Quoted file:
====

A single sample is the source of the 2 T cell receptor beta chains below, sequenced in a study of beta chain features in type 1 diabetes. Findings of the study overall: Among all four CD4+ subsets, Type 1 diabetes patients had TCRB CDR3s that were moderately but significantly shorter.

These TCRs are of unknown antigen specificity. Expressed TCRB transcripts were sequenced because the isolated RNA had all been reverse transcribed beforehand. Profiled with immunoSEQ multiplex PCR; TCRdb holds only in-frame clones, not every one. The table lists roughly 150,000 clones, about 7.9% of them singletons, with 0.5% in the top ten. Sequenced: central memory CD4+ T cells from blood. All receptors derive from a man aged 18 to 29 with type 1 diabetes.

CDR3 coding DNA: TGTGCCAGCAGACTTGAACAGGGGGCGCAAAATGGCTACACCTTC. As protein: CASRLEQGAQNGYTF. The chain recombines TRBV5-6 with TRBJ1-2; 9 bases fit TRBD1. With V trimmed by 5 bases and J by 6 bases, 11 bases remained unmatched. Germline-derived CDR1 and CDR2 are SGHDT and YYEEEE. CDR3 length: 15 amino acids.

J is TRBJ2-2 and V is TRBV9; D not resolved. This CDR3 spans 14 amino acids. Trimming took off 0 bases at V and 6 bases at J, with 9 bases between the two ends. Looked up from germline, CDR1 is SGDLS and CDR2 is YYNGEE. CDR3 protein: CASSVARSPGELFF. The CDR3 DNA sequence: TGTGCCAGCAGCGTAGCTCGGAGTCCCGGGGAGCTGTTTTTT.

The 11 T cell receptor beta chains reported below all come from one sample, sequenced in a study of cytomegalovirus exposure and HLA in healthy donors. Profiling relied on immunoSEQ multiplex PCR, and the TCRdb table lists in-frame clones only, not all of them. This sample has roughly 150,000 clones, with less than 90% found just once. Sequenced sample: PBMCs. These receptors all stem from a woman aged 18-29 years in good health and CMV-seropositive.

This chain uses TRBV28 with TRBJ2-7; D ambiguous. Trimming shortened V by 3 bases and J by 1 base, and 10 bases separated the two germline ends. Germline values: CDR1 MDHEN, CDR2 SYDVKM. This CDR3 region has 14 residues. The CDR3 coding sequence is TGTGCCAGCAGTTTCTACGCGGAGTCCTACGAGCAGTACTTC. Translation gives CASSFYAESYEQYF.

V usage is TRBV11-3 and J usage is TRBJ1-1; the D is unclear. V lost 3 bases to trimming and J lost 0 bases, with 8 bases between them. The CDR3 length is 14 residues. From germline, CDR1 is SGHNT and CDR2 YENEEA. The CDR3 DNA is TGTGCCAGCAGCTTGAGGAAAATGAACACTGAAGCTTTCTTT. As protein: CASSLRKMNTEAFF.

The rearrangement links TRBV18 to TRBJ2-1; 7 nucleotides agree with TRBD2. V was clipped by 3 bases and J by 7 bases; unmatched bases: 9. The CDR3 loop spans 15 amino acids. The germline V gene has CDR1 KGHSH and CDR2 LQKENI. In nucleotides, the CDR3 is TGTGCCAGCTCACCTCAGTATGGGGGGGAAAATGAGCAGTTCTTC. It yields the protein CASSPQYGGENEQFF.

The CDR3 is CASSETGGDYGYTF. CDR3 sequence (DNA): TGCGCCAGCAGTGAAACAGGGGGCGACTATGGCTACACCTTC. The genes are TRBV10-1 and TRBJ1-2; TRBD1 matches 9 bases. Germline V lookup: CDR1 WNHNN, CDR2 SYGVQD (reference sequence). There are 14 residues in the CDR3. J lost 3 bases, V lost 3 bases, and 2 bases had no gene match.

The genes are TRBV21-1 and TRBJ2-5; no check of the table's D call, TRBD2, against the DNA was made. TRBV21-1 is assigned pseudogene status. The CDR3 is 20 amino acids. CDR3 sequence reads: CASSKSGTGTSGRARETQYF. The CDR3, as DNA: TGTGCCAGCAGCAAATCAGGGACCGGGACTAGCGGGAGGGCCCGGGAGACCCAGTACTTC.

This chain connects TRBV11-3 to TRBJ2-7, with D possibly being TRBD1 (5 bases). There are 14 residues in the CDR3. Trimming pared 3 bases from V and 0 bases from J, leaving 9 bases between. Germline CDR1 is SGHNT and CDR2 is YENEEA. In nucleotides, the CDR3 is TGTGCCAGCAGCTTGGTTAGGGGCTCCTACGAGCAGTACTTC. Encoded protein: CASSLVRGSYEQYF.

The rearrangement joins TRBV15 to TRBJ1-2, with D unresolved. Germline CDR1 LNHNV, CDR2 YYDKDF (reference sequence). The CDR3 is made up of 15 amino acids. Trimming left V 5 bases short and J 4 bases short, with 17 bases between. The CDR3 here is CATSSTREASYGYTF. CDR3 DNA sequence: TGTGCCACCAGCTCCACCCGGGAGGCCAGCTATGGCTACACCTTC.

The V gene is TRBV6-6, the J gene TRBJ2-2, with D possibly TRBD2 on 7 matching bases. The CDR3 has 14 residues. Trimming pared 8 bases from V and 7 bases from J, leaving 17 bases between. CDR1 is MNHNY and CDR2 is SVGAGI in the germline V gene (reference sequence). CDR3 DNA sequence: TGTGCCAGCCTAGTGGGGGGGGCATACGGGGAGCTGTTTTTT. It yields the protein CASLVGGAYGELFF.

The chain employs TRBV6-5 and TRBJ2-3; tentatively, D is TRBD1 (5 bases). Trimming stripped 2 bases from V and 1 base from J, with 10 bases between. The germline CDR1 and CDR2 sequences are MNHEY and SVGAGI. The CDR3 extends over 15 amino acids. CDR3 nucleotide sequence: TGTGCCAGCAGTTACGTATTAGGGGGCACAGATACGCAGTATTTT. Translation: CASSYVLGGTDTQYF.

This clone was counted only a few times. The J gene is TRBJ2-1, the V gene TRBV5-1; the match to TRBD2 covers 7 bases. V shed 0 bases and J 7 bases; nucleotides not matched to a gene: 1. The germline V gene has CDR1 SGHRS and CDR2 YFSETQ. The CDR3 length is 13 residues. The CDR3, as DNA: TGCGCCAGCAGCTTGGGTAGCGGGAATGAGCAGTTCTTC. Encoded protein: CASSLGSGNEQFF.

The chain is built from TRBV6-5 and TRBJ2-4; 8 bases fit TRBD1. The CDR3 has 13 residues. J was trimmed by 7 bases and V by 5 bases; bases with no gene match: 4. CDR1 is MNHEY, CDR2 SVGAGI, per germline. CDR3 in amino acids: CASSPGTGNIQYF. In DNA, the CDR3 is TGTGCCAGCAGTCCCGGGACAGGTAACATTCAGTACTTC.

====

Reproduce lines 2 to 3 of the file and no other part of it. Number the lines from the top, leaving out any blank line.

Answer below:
These TCRs are of unknown antigen specificity. Expressed TCRB transcripts were sequenced because the isolated RNA had all been reverse transcribed beforehand. Profiled with immunoSEQ multiplex PCR; TCRdb holds only in-frame clones, not every one. The table lists roughly 150,000 clones, about 7.9% of them singletons, with 0.5% in the top ten. Sequenced: central memory CD4+ T cells from blood. All receptors derive from a man aged 18 to 29 with type 1 diabetes.

CDR3 coding DNA: TGTGCCAGCAGACTTGAACAGGGGGCGCAAAATGGCTACACCTTC. As protein: CASRLEQGAQNGYTF. The chain recombines TRBV5-6 with TRBJ1-2; 9 bases fit TRBD1. With V trimmed by 5 bases and J by 6 bases, 11 bases remained unmatched. Germline-derived CDR1 and CDR2 are SGHDT and YYEEEE. CDR3 length: 15 amino acids.